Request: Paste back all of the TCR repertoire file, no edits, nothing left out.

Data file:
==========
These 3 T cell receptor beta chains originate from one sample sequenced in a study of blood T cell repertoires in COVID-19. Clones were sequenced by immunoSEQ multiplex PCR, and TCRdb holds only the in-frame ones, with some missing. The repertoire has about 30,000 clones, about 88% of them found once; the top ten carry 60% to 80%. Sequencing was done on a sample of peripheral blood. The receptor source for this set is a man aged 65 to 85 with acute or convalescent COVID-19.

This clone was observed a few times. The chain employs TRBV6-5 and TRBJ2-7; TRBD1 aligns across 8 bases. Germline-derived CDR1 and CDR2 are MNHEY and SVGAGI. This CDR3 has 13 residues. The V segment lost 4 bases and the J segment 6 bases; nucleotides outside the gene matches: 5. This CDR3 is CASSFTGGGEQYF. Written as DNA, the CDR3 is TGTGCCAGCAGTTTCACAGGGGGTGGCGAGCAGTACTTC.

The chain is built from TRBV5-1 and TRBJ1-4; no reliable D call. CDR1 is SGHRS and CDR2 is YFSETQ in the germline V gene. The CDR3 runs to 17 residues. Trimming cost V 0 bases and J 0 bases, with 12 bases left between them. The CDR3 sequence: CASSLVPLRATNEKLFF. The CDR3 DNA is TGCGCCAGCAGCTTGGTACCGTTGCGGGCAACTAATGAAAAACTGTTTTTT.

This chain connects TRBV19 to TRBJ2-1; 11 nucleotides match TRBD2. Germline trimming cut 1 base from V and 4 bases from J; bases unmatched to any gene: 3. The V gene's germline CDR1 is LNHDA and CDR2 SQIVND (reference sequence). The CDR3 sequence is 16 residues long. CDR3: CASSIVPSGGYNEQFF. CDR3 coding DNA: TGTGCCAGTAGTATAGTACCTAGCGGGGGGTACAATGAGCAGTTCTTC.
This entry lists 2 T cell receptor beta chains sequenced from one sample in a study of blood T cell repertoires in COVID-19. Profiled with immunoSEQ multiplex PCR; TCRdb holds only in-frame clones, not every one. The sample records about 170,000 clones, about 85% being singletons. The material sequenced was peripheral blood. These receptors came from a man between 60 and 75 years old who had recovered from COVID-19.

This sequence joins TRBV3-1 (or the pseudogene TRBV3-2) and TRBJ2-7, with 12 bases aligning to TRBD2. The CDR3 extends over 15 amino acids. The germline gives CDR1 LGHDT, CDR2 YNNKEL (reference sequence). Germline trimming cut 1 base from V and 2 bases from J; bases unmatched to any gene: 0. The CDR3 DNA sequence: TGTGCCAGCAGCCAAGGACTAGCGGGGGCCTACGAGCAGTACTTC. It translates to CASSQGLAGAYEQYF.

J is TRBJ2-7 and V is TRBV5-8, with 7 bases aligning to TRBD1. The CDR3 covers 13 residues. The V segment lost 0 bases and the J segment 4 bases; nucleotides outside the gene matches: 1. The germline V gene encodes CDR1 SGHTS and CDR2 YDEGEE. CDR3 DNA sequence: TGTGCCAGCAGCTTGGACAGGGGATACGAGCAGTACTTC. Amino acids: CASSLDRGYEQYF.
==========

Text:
These 3 T cell receptor beta chains originate from one sample sequenced in a study of blood T cell repertoires in COVID-19. Clones were sequenced by immunoSEQ multiplex PCR, and TCRdb holds only the in-frame ones, with some missing. The repertoire has about 30,000 clones, about 88% of them found once; the top ten carry 60% to 80%. Sequencing was done on a sample of peripheral blood. The receptor source for this set is a man aged 65 to 85 with acute or convalescent COVID-19.

This clone was observed a few times. The chain employs TRBV6-5 and TRBJ2-7; TRBD1 aligns across 8 bases. Germline-derived CDR1 and CDR2 are MNHEY and SVGAGI. This CDR3 has 13 residues. The V segment lost 4 bases and the J segment 6 bases; nucleotides outside the gene matches: 5. This CDR3 is CASSFTGGGEQYF. Written as DNA, the CDR3 is TGTGCCAGCAGTTTCACAGGGGGTGGCGAGCAGTACTTC.

The chain is built from TRBV5-1 and TRBJ1-4; no reliable D call. CDR1 is SGHRS and CDR2 is YFSETQ in the germline V gene. The CDR3 runs to 17 residues. Trimming cost V 0 bases and J 0 bases, with 12 bases left between them. The CDR3 sequence: CASSLVPLRATNEKLFF. The CDR3 DNA is TGCGCCAGCAGCTTGGTACCGTTGCGGGCAACTAATGAAAAACTGTTTTTT.

This chain connects TRBV19 to TRBJ2-1; 11 nucleotides match TRBD2. Germline trimming cut 1 base from V and 4 bases from J; bases unmatched to any gene: 3. The V gene's germline CDR1 is LNHDA and CDR2 SQIVND (reference sequence). The CDR3 sequence is 16 residues long. CDR3: CASSIVPSGGYNEQFF. CDR3 coding DNA: TGTGCCAGTAGTATAGTACCTAGCGGGGGGTACAATGAGCAGTTCTTC.
This entry lists 2 T cell receptor beta chains sequenced from one sample in a study of blood T cell repertoires in COVID-19. Profiled with immunoSEQ multiplex PCR; TCRdb holds only in-frame clones, not every one. The sample records about 170,000 clones, about 85% being singletons. The material sequenced was peripheral blood. These receptors came from a man between 60 and 75 years old who had recovered from COVID-19.

This sequence joins TRBV3-1 (or the pseudogene TRBV3-2) and TRBJ2-7, with 12 bases aligning to TRBD2. The CDR3 extends over 15 amino acids. The germline gives CDR1 LGHDT, CDR2 YNNKEL (reference sequence). Germline trimming cut 1 base from V and 2 bases from J; bases unmatched to any gene: 0. The CDR3 DNA sequence: TGTGCCAGCAGCCAAGGACTAGCGGGGGCCTACGAGCAGTACTTC. It translates to CASSQGLAGAYEQYF.

J is TRBJ2-7 and V is TRBV5-8, with 7 bases aligning to TRBD1. The CDR3 covers 13 residues. The V segment lost 0 bases and the J segment 4 bases; nucleotides outside the gene matches: 1. The germline V gene encodes CDR1 SGHTS and CDR2 YDEGEE. CDR3 DNA sequence: TGTGCCAGCAGCTTGGACAGGGGATACGAGCAGTACTTC. Amino acids: CASSLDRGYEQYF.